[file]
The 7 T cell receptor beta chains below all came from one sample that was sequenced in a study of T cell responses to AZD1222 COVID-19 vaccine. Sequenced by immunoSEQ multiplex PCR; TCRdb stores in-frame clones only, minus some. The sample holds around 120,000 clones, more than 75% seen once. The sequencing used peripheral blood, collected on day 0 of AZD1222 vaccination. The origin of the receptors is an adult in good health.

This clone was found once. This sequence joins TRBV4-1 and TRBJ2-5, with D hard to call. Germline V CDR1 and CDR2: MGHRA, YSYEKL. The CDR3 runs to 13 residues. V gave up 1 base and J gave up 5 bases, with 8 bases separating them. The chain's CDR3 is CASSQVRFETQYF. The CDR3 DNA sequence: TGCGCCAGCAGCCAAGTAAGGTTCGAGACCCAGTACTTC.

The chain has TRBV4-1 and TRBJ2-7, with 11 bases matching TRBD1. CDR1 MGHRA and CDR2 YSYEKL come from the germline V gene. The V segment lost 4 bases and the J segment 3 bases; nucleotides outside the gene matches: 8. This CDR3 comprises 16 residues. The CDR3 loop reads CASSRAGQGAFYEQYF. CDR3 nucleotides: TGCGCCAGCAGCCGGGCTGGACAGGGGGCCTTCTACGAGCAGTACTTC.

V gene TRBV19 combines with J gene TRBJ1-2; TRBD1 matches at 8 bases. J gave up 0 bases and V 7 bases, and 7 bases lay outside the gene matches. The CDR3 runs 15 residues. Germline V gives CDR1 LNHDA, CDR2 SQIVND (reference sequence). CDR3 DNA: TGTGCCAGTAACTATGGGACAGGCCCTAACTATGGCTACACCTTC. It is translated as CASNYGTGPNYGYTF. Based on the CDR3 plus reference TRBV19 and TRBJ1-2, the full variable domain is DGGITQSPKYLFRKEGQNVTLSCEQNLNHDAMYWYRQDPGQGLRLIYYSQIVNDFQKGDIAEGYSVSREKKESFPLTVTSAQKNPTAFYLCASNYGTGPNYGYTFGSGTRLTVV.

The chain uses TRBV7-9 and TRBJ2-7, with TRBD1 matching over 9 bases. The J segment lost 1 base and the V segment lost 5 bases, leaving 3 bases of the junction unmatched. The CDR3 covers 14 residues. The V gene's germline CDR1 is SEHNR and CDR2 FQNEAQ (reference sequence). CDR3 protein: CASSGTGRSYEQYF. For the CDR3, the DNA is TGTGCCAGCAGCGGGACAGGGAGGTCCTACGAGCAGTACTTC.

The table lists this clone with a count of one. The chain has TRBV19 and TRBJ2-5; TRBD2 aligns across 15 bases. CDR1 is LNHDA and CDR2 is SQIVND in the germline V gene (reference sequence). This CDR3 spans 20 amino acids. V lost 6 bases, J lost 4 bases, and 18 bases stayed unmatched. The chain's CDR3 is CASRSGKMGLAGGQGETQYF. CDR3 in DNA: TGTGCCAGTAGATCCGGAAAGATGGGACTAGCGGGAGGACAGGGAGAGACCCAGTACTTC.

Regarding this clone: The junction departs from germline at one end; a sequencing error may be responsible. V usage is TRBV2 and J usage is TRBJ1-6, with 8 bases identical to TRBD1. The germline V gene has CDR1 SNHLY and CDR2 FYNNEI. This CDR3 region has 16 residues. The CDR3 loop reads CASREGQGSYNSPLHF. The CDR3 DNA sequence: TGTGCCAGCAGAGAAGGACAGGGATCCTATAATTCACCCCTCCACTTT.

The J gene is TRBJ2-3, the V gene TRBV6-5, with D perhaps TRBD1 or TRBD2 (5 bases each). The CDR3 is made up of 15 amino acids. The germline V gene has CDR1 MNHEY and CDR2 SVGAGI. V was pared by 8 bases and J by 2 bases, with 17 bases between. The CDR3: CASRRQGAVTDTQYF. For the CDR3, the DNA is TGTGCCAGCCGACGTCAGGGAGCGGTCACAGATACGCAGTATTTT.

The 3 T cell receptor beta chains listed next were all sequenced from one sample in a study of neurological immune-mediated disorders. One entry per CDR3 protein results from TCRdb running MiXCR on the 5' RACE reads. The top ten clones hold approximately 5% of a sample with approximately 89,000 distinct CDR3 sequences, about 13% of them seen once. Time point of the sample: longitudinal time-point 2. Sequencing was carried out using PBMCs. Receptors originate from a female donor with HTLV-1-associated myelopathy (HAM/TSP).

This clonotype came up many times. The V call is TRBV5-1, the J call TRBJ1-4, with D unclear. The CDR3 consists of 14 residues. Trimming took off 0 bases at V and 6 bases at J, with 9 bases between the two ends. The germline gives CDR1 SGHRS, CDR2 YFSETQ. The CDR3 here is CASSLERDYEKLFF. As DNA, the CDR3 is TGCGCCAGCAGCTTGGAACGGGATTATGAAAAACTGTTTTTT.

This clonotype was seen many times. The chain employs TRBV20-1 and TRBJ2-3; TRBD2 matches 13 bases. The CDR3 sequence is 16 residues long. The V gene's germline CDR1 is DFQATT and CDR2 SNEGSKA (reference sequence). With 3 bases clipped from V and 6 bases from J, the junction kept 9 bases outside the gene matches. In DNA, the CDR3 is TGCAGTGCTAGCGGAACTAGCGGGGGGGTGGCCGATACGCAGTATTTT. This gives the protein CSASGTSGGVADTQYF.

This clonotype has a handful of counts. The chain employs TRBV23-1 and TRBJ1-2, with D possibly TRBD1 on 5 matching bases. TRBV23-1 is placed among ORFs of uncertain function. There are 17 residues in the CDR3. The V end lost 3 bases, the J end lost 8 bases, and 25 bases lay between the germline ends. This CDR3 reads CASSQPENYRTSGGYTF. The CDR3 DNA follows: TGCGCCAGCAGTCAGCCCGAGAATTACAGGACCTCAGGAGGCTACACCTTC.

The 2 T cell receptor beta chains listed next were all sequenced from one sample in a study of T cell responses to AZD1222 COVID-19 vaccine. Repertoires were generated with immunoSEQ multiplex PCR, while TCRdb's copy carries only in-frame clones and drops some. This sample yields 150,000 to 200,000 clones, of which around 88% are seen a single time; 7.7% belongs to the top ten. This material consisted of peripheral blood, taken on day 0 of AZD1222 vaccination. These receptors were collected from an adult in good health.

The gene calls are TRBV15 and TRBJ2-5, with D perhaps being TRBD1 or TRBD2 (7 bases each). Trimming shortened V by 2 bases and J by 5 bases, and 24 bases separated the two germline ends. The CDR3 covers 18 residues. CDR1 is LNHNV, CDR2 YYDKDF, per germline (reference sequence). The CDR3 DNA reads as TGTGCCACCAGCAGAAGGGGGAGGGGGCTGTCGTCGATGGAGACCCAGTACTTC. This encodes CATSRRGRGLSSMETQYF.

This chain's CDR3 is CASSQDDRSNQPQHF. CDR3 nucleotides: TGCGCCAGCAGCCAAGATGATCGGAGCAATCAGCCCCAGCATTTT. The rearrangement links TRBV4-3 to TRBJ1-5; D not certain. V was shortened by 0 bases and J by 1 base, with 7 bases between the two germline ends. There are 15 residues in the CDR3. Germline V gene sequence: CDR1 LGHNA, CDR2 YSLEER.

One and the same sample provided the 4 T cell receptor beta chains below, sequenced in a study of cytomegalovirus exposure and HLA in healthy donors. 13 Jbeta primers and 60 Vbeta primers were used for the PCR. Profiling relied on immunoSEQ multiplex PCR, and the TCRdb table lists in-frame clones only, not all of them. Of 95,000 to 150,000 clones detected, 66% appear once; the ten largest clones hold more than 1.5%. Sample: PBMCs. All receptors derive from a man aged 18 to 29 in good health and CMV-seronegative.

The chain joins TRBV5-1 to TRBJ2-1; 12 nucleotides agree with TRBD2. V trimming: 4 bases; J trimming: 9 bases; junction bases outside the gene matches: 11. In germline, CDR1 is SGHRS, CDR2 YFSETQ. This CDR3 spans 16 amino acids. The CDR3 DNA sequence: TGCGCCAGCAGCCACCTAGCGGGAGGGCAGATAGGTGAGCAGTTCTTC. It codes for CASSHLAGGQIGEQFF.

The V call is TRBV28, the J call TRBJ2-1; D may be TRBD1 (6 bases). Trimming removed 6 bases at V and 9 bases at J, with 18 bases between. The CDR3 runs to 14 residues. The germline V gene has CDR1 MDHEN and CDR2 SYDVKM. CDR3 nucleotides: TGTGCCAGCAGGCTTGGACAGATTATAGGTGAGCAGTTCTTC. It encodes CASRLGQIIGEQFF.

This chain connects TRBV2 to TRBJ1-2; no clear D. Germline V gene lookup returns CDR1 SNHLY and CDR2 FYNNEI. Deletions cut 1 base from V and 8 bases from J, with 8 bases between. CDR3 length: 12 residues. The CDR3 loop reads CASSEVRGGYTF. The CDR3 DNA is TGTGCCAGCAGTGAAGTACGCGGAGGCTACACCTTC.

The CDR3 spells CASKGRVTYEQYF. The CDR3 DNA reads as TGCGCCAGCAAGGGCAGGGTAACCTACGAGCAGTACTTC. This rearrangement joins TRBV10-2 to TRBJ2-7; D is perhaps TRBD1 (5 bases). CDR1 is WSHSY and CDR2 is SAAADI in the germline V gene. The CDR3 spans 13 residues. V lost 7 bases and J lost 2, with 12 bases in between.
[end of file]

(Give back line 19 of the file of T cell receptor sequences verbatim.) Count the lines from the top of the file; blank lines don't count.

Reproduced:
This chain connects TRBV2 to TRBJ1-2; no clear D. Germline V gene lookup returns CDR1 SNHLY and CDR2 FYNNEI. Deletions cut 1 base from V and 8 bases from J, with 8 bases between. CDR3 length: 12 residues. The CDR3 loop reads CASSEVRGGYTF. The CDR3 DNA is TGTGCCAGCAGTGAAGTACGCGGAGGCTACACCTTC.